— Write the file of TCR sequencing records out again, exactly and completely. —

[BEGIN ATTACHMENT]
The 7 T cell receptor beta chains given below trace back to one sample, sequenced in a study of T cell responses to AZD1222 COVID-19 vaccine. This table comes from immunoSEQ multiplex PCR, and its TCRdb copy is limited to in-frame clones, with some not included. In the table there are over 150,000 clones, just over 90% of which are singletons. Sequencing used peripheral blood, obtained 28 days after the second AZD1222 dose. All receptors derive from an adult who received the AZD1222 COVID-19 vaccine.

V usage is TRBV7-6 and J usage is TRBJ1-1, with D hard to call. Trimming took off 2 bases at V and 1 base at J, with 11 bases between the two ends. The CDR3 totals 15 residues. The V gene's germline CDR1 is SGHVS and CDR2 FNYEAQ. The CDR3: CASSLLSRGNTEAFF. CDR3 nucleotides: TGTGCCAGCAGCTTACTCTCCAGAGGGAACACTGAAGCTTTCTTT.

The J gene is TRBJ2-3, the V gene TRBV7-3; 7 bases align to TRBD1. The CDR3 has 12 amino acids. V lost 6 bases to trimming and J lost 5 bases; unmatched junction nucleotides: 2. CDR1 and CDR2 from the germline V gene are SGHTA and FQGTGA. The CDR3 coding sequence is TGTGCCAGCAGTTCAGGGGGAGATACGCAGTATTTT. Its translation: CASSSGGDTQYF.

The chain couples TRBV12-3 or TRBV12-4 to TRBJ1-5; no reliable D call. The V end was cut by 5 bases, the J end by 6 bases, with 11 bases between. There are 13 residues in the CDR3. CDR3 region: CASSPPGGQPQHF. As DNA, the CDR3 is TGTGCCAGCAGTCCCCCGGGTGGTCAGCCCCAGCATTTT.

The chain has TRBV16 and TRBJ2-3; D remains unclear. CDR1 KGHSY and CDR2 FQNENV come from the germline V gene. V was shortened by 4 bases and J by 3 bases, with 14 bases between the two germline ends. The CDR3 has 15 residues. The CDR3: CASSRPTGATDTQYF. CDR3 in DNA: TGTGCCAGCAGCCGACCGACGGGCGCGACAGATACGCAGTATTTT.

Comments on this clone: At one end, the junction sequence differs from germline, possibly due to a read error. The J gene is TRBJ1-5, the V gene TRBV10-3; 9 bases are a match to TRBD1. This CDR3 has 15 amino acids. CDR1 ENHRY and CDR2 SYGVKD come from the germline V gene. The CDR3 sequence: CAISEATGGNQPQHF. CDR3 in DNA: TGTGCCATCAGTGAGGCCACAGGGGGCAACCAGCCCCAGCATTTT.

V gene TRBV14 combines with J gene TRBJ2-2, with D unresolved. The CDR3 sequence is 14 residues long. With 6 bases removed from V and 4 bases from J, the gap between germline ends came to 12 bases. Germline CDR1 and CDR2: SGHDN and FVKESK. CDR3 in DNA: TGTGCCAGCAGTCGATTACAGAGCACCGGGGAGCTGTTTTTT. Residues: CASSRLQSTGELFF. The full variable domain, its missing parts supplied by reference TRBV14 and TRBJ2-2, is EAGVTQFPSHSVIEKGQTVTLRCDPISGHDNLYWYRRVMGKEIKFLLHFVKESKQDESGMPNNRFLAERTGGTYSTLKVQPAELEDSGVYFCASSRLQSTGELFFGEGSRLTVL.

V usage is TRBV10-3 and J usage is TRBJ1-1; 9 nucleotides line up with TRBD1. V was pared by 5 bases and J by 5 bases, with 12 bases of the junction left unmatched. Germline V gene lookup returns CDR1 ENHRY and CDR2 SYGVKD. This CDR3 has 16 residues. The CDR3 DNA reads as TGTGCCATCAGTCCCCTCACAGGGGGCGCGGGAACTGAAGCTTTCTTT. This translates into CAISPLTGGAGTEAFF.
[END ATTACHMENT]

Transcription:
The 7 T cell receptor beta chains given below trace back to one sample, sequenced in a study of T cell responses to AZD1222 COVID-19 vaccine. This table comes from immunoSEQ multiplex PCR, and its TCRdb copy is limited to in-frame clones, with some not included. In the table there are over 150,000 clones, just over 90% of which are singletons. Sequencing used peripheral blood, obtained 28 days after the second AZD1222 dose. All receptors derive from an adult who received the AZD1222 COVID-19 vaccine.

V usage is TRBV7-6 and J usage is TRBJ1-1, with D hard to call. Trimming took off 2 bases at V and 1 base at J, with 11 bases between the two ends. The CDR3 totals 15 residues. The V gene's germline CDR1 is SGHVS and CDR2 FNYEAQ. The CDR3: CASSLLSRGNTEAFF. CDR3 nucleotides: TGTGCCAGCAGCTTACTCTCCAGAGGGAACACTGAAGCTTTCTTT.

The J gene is TRBJ2-3, the V gene TRBV7-3; 7 bases align to TRBD1. The CDR3 has 12 amino acids. V lost 6 bases to trimming and J lost 5 bases; unmatched junction nucleotides: 2. CDR1 and CDR2 from the germline V gene are SGHTA and FQGTGA. The CDR3 coding sequence is TGTGCCAGCAGTTCAGGGGGAGATACGCAGTATTTT. Its translation: CASSSGGDTQYF.

The chain couples TRBV12-3 or TRBV12-4 to TRBJ1-5; no reliable D call. The V end was cut by 5 bases, the J end by 6 bases, with 11 bases between. There are 13 residues in the CDR3. CDR3 region: CASSPPGGQPQHF. As DNA, the CDR3 is TGTGCCAGCAGTCCCCCGGGTGGTCAGCCCCAGCATTTT.

The chain has TRBV16 and TRBJ2-3; D remains unclear. CDR1 KGHSY and CDR2 FQNENV come from the germline V gene. V was shortened by 4 bases and J by 3 bases, with 14 bases between the two germline ends. The CDR3 has 15 residues. The CDR3: CASSRPTGATDTQYF. CDR3 in DNA: TGTGCCAGCAGCCGACCGACGGGCGCGACAGATACGCAGTATTTT.

Comments on this clone: At one end, the junction sequence differs from germline, possibly due to a read error. The J gene is TRBJ1-5, the V gene TRBV10-3; 9 bases are a match to TRBD1. This CDR3 has 15 amino acids. CDR1 ENHRY and CDR2 SYGVKD come from the germline V gene. The CDR3 sequence: CAISEATGGNQPQHF. CDR3 in DNA: TGTGCCATCAGTGAGGCCACAGGGGGCAACCAGCCCCAGCATTTT.

V gene TRBV14 combines with J gene TRBJ2-2, with D unresolved. The CDR3 sequence is 14 residues long. With 6 bases removed from V and 4 bases from J, the gap between germline ends came to 12 bases. Germline CDR1 and CDR2: SGHDN and FVKESK. CDR3 in DNA: TGTGCCAGCAGTCGATTACAGAGCACCGGGGAGCTGTTTTTT. Residues: CASSRLQSTGELFF. The full variable domain, its missing parts supplied by reference TRBV14 and TRBJ2-2, is EAGVTQFPSHSVIEKGQTVTLRCDPISGHDNLYWYRRVMGKEIKFLLHFVKESKQDESGMPNNRFLAERTGGTYSTLKVQPAELEDSGVYFCASSRLQSTGELFFGEGSRLTVL.

V usage is TRBV10-3 and J usage is TRBJ1-1; 9 nucleotides line up with TRBD1. V was pared by 5 bases and J by 5 bases, with 12 bases of the junction left unmatched. Germline V gene lookup returns CDR1 ENHRY and CDR2 SYGVKD. This CDR3 has 16 residues. The CDR3 DNA reads as TGTGCCATCAGTCCCCTCACAGGGGGCGCGGGAACTGAAGCTTTCTTT. This translates into CAISPLTGGAGTEAFF.